STRESS LESS: The Stress Test on Climate Competitiveness

The potential future effects of global climate change include more frequent wildfires, longer periods of drought in some regions and an increase in the number, duration and intensity of tropical storms. Credit: Left — Mellimage/Shutterstock.com, center — Montree Hanlue/Shutterstock.com.
  1. Think of these as two sides of the same coin.
  2. But each has a distinct language and has distinct implications in how we engage on the climate change issue. Framing matters.
  3. When we combine the problem narrative with the solution space narrative, it often leads to widely divergent perspectives at best and at its worst it leads to polarization, gridlock, and judgmental discourse about whom to blame and about why actions in any form are never good enough.
  1. The narrative often includes the term “deep cuts” as being required and calls for the need to keep carbon in the ground, including coal, oil, and natural gas
  2. The mindset associated with the need for “deep cuts” requires anyone associated with GHG emissions, including both producers of carbon based energy and consumers of fossil fuels, to assume an equitable amount of reduction obligations that is often intended to be painful, punitive, or both.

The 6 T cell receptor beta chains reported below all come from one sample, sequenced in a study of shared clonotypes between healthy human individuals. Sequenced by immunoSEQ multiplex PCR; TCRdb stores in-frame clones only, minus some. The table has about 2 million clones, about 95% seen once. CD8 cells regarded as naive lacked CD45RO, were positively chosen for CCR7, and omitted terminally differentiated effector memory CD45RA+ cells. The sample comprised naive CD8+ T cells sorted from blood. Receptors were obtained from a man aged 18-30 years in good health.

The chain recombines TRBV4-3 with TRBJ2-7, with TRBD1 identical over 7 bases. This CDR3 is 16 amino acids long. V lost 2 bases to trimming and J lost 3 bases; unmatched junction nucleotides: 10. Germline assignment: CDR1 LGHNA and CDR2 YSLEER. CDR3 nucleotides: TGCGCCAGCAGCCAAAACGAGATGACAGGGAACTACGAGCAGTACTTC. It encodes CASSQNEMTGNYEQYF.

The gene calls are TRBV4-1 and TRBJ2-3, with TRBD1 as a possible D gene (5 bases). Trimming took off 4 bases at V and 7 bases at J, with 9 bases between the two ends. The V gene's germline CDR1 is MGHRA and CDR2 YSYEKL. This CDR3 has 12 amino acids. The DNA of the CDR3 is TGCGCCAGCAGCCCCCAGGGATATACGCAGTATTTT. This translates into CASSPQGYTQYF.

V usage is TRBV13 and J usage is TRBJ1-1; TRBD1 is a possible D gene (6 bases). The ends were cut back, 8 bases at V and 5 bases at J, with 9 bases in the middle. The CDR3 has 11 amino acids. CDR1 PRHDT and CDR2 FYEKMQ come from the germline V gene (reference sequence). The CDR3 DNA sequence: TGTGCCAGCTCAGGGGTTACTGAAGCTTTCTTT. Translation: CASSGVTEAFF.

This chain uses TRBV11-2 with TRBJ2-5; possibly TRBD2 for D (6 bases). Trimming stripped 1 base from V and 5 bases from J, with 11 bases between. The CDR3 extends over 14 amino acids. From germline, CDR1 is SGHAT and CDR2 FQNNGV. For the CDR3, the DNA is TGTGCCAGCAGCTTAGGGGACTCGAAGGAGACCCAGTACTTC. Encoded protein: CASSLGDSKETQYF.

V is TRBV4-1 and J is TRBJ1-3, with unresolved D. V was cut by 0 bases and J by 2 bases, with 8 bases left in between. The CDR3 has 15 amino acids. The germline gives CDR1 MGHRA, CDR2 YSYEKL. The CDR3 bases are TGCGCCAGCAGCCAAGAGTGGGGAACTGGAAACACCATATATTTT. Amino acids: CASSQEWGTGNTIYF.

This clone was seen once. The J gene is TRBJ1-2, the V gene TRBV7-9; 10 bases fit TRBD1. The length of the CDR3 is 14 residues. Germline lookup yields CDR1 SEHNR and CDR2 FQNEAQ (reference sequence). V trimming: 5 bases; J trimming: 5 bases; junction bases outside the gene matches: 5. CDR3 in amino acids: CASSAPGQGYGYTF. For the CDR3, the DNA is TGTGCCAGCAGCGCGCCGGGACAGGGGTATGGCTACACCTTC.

3. But here is the stinger. We have seen over the history of international negotiations up to the Paris Conference, that concluding negotiations based on “equitable allocation of pain” is a virtually impossible negotiation to conclude.
  4. The same reality has characterized Canada’s national climate policy efforts. Each province has a unique set of energy resources whether its hydro, coal, oil, natural gas, nuclear, or biomass. Reduction opportunities vary accordingly. There have been many failed attempts to land on a national view of equitable provincial contributions.
  5. Simply put, it is human nature that pain is something to be avoided. It is also true that equity in who allocates and who assumes pain is in the eyes of the beholder.
  1. Leaders across all segments of society need to ensure we place inspired human energy towards a solution-oriented effort.
  2. We can legitimately be concerned and anxious about the problem, but leaders across all of civil society have to absolutely reinforce and invigorate the solution space narrative.
  3. If we default to the problem narrative as our dominant mindset, it leads to blame and gridlock.
Clement Martin/Sipa USA via Associated Press

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Bruce Piasecki

Bruce Piasecki

Dr. Bruce Piasecki is the president and founder of AHC Group, Inc., NYT bestselling author, speaker, advisor on shared value and social response capitalism.